for wonders he has done;
His right hand and His holy arm
the victory have won.

The great salvation wrought by Him
Jehovah has made known.
His justice in the nations’ sight
He openly has shown.

He mindful of His grace and truth
to Isr’el’s house has been.
The great salvation of our God
all ends of earth have seen.

O all the earth, sing to the LORD
and make a joyful sound.
Lift up your voice aloud to Him;
sing psalms! Let joy resound!

With harp make music to the LORD;
with harp a psalm O sing!
With horn and trumpet raise a shout
before the LORD, the King.

Let seas in all their vastness roar,
the world its living horde.
Let rivers clap, let mountains sing
their joy before the LORD!

Because He comes, He surely comes,
the judge of earth to be!
With justice He will judge the world,
all men with equity.

From All That Dwell Below the Skies, Sacred Harp, and SSS

I have a condition. It’s not an officially diagnosable, documented, or serious condition, but I have one just the same. I like to call it Song Stickiness Syndrome, or SSS for short (just wait for the DSM-VI, there are dozens of us!). The symptoms include perpetually singing a song in my head (most of the time in full or partial harmony), waking up with a song in my head (which is why it is particularly important to have a good alarm in the morning – currently Bob Dylan’s “Tangled Up In Blue”), learning melodies (and often harmonies) of songs with just one or two listens, and a penchant for whistling and humming.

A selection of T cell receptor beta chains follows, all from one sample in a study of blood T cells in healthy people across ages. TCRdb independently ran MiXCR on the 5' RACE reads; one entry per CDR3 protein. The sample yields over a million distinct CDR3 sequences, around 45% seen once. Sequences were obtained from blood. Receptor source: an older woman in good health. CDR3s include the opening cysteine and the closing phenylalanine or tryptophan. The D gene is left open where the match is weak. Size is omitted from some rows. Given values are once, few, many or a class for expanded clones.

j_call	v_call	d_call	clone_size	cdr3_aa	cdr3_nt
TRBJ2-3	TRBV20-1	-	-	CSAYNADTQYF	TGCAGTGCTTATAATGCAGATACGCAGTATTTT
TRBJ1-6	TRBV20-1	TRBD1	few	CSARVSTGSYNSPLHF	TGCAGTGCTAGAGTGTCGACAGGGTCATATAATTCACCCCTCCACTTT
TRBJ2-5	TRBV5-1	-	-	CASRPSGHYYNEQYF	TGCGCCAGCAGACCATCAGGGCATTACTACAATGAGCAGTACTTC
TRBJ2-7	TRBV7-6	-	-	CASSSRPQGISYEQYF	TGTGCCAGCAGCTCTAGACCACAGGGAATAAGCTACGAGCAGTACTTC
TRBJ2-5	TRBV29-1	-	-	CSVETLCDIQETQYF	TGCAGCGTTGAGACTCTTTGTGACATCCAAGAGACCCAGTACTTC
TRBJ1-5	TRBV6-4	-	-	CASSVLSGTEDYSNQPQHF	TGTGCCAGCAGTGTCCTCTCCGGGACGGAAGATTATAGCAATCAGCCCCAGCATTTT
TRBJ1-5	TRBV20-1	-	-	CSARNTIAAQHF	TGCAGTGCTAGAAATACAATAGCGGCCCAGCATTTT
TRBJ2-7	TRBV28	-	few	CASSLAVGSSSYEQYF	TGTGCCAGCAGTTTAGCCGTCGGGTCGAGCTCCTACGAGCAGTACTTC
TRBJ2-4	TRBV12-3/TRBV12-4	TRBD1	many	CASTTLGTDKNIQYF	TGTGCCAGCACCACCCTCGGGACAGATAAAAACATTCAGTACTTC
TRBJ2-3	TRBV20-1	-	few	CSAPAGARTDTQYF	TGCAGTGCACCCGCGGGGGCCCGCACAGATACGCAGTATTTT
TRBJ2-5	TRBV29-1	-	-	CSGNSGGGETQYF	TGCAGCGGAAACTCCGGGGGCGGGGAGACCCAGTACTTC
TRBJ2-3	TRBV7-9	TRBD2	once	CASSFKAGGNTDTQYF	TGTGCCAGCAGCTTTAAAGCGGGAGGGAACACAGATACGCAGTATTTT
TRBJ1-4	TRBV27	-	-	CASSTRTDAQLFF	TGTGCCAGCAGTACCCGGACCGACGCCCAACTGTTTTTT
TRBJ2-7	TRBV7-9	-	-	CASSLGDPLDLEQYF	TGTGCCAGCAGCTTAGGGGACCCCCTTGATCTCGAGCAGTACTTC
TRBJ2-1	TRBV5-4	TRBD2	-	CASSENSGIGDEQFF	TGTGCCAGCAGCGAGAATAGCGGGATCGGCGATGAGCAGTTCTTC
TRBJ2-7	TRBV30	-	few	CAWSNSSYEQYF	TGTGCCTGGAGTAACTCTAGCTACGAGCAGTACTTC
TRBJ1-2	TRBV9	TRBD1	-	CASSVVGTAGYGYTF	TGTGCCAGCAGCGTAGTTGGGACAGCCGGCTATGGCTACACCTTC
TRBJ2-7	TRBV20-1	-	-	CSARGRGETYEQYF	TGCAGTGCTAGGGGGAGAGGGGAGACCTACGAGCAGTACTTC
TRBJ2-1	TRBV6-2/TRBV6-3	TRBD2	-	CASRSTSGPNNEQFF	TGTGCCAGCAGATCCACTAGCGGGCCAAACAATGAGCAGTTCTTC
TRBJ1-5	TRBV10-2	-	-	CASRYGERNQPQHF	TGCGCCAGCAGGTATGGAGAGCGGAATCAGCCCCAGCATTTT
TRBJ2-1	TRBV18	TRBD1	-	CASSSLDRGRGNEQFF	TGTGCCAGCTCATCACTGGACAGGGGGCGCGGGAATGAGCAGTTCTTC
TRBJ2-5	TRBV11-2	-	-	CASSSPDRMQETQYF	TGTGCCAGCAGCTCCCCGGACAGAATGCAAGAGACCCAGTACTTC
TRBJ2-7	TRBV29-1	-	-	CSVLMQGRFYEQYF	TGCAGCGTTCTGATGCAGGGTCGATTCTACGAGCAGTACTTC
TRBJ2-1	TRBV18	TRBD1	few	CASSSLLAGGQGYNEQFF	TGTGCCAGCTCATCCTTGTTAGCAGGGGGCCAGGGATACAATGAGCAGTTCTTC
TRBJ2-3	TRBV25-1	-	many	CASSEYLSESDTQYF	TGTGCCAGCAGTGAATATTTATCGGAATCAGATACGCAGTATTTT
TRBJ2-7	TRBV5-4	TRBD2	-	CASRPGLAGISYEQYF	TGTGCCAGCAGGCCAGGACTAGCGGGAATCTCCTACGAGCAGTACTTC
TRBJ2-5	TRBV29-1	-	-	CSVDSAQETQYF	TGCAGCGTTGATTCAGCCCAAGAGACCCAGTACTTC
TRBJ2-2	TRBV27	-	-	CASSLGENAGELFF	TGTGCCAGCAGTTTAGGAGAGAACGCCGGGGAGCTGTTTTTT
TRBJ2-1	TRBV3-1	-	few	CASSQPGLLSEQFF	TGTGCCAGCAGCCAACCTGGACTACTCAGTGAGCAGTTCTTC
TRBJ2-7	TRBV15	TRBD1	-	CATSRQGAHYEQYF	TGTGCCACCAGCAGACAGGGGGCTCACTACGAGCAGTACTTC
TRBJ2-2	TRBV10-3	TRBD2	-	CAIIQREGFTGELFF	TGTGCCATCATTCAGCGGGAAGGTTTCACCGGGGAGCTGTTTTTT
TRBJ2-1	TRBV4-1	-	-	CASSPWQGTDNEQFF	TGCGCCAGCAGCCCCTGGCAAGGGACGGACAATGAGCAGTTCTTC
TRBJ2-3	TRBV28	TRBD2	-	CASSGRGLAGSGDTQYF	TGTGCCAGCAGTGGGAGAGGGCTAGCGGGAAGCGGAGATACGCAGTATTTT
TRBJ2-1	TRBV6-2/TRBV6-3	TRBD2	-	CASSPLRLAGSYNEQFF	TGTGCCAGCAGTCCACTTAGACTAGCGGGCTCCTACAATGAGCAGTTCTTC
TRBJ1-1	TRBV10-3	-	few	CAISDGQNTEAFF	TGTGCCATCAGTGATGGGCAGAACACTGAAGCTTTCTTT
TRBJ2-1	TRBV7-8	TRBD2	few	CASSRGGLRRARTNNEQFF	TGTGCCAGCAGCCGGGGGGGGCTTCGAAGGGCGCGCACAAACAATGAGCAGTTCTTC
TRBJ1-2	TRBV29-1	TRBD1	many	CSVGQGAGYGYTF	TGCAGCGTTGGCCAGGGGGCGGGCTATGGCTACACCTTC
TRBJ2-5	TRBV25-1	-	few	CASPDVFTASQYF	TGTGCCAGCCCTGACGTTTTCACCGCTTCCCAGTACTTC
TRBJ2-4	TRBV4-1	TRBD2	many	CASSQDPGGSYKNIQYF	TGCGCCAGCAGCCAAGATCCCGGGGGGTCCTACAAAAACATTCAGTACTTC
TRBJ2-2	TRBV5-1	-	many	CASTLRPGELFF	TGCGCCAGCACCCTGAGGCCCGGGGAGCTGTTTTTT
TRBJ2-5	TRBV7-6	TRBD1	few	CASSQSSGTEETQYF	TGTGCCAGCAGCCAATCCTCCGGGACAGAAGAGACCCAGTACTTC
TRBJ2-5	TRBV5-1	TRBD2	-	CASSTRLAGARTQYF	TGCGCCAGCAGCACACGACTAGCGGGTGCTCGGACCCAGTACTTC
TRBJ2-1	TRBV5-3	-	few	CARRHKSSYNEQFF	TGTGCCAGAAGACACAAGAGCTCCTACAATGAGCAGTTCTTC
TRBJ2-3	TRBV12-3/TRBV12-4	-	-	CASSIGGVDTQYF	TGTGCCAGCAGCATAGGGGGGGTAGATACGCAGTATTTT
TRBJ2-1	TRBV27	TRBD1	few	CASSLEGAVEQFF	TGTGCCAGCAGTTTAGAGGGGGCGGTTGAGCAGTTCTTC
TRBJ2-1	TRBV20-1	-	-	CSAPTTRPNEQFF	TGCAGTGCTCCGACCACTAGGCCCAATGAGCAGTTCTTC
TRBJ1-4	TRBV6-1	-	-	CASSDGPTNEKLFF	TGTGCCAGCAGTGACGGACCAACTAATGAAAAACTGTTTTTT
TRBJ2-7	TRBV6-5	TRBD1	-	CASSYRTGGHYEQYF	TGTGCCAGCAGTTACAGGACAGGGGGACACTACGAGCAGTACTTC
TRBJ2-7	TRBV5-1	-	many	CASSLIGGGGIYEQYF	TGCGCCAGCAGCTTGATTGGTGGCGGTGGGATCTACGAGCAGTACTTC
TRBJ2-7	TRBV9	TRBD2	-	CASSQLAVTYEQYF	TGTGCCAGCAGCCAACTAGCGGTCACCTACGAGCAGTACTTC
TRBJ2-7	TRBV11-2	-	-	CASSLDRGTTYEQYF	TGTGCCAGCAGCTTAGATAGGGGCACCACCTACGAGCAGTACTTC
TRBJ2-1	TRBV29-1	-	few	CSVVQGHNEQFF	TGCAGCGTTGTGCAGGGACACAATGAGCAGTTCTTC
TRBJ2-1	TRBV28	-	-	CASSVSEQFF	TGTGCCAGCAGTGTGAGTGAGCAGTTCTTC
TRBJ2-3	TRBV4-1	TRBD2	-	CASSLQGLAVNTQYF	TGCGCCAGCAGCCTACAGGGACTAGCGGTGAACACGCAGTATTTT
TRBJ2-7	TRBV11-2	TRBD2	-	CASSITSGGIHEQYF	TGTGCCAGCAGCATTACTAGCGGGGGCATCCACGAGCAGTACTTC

SSS is both a blessing and a curse. Mostly blessing. It enriches my life since chances are strong that a given song in my head is a hymn or psalm, given the nature of my ongoing hymn- and psalm-related service for my church and denomination. The mere mention of a song or hymn title lodges that song in my head for at least an hour. The curse nature of SSS comes when my wife plays cruel tricks on me. Once in a while, she’ll sing a bar or two of a terrible Methodist or Baptist “hymn,” knowing that I will carry that burden far longer than one person should bear. For example, we were at a concert at an area megachurch recently, paging through their hymnal (The Celebration Hymnal, a popular Baptist hymnal) pointing out particularly egregious songs. She playfully decided to sing a few bars of “There’s Something About That Name” on the way home. The schmaltzy-ness – oh, the humanity. I also have difficulty shopping, since most of the background these days drives me to the brink of madness. Fortunately our local supermarket plays mostly alternative and classic rock, making it an SSS safe zone (or SSSSZ for short).